Holi is commonly referred to as the “Festival of Colours”. People exuberantly throw coloured powder and water all over each other, have parties, and dance under water sprinklers. Bhang (a paste made from cannabis plants) is also traditionally consumed during the celebrations. Holi is a very carefree festival that’s great fun to participate in if you don’t mind getting wet and dirty.
When: March 2, 2018.
Where: All over India, particularly in the north. Celebrations in the south have a more religious focus.
Trivandrum goes up in smoke on the occasion of Attukal Pongala, when the world’s largest gathering of women for a religious activity cooks up a special offering for the goddess Attukalama. The festival earned a place in the Guinness Book of World Records in 1997, when 1.5 million women attended it. Numbers have been on the rise ever since!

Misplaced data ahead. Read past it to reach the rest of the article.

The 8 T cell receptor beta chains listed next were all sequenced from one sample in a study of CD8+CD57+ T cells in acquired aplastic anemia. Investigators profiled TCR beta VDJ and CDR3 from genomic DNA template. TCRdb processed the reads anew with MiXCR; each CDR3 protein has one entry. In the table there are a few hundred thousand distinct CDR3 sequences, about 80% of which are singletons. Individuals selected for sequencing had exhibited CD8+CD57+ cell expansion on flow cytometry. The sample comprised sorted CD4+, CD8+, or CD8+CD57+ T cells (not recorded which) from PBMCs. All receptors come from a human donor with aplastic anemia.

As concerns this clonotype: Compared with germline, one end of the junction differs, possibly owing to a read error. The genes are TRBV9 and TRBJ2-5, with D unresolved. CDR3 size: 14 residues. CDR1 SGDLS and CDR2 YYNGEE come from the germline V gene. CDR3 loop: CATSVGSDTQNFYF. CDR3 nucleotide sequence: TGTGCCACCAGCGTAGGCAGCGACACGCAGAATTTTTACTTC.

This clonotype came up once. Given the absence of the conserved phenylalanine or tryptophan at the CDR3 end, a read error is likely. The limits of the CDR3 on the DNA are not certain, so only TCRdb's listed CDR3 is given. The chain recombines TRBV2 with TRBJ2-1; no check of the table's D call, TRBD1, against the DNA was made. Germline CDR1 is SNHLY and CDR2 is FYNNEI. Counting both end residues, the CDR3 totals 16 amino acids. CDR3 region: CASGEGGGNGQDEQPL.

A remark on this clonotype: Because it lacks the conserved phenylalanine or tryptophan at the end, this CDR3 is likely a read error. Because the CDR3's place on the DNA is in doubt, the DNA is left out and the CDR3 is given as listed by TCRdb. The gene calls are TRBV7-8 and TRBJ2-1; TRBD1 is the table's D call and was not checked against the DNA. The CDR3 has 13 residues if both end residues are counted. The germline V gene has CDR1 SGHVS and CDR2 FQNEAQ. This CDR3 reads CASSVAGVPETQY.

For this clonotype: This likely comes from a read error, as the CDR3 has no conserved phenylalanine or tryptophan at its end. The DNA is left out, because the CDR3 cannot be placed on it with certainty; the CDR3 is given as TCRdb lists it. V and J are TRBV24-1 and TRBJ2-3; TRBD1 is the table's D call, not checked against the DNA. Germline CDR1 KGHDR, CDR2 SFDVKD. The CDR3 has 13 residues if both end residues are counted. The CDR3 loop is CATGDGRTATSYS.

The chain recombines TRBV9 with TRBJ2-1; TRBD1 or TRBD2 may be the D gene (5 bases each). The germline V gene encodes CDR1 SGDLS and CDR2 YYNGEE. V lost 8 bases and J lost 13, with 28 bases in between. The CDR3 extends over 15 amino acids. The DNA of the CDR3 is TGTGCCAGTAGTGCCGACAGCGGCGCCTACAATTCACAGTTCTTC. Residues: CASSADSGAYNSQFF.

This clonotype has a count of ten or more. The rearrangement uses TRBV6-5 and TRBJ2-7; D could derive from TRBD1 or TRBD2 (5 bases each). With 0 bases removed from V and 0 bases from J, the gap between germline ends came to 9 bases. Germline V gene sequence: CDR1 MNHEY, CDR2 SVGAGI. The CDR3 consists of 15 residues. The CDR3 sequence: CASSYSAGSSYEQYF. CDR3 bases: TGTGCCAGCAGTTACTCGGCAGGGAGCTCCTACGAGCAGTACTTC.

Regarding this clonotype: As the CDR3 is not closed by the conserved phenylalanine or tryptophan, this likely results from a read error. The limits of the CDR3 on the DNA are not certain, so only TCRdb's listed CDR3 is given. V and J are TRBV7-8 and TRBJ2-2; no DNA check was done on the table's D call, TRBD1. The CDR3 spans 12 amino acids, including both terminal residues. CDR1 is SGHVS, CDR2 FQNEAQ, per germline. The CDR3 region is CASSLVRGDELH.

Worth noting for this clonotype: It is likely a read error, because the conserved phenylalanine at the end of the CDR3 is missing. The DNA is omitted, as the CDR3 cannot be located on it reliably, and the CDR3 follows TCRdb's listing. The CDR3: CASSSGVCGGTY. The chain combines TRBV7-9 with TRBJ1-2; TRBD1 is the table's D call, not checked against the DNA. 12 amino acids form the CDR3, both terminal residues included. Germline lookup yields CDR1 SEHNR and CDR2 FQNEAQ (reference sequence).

When: March 2, 2018.
Where: Attukal Bhagavathi Temple, Trivandrum, Kerala.
This Kerala temple festival is dedicated to the Goddess Kali. In the evening, be delighted by rituals and folk art performances under the glow of traditional temple lamps. The highlight of the Uthralikavu Pooram is an all-night elephant pageant, backed by resounding traditional drumming. There’s a huge fireworks display at around 4 a.m. the next day.
When: March 2, 2018.
Where: Sree Ruthira Mahakalikavu Temple, Vadakkancherry, Thrissur, Kerala.
Gudi Padwa Shobha Yatra